Regular reminders that this is hard ground us and help us to be more generous with ourselves and others.
2 Stay in the moment; focus on what you can control
Try to focus on the present and on noticing what you can control in the moment you are in. This isn’t always easy, but the practice of it encourages mindfulness and reduces the tendency to overthink about that which has not yet happened.
3 Get outside and move your body
We do not all need to come away from COVID in the best shape of our lives, but getting up and moving our bodies helps to release the chemicals inside our bodies that help us manage stress and anxiety.
Even if your schedule is tight, even if you can only mentally or physically handle 20 minutes, even when it is grey out — the UV light we are exposed to helps our mood significantly.
BONUS POINTS: for being active enough to get your heartrate up and break a little sweat.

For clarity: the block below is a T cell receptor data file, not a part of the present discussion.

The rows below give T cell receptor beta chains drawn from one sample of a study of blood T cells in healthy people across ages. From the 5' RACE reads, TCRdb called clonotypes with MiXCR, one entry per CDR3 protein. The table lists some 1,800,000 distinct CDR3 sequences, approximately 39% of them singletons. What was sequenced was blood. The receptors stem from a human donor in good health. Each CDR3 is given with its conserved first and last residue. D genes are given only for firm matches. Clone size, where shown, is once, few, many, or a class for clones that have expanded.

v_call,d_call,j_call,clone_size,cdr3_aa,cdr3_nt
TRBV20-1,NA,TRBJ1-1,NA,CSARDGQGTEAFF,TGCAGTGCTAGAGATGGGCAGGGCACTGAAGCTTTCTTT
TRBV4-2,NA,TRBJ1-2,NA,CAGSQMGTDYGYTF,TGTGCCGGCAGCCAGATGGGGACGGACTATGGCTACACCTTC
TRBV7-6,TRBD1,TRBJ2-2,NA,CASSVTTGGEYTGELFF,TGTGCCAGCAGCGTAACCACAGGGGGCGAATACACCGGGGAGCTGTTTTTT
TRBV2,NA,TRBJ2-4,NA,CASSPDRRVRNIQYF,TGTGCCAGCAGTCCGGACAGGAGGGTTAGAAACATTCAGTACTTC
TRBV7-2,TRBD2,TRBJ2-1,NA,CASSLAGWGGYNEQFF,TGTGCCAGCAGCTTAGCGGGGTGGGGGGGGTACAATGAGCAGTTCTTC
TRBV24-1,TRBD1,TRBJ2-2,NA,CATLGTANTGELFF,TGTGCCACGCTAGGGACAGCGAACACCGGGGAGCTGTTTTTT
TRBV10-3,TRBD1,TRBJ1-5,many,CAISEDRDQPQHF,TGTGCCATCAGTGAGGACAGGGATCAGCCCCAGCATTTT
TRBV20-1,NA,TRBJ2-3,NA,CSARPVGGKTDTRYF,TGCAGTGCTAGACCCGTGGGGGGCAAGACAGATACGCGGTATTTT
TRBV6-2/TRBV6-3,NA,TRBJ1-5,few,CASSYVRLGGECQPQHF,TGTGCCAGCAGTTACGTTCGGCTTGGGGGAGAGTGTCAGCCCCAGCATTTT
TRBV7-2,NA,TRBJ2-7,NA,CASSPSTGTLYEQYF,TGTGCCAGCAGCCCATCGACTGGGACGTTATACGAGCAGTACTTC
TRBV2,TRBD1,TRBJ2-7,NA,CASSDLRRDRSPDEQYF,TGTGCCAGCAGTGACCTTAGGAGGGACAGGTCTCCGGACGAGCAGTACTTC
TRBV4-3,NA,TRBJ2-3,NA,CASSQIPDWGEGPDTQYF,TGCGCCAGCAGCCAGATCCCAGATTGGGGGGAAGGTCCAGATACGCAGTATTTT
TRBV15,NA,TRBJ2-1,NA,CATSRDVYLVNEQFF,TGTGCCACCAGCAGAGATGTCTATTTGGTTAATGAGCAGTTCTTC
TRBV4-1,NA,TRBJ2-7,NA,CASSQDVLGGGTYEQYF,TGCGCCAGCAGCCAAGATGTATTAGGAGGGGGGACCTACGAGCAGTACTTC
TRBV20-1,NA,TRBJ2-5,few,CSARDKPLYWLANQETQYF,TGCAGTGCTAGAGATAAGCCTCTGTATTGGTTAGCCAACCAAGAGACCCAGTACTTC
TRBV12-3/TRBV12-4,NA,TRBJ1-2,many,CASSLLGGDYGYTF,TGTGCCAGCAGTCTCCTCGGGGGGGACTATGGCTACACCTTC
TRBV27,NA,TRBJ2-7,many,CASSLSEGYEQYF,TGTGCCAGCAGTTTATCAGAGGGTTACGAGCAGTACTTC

4 Celebrate small stuff; celebrate more regularly
This doesn’t have to be huge. Pick a night each week to stay up late watching movies. Camp out in the living room. Celebrate 1/4 birthdays for the whole family. If we are alone, very intentionally set up dinner dates with friends over ZOOM. Get dressed up. Light some candles.
Experiences like these not only strengthen connections, they help us to stay in the moment, bringing us out of our heads. They are a fun way to be mindful and right now mindfulness (and fun) are key.
5 Practice small acts of kindness
No money required here. Bring in your neighbor’s garbage can. Rake their leaves. Leave sticky notes that remind someone you care on the bathroom mirror. This can include dropping off a batch of cookies on a friend’s porch, folding all of your partner’s laundry, or doing their share of the dishes.
Making someone smile feels good for both parties. Knowing that our actions created such a moment feels good as well.
6 Set intentional check-ins.
Caring for our mental health is really important right now. If you live with anyone besides yourself, create some sort of monthly check-in, where it is OK to talk about what is going well, but also what is not. If you live alone. Do this with a close friend or loved one.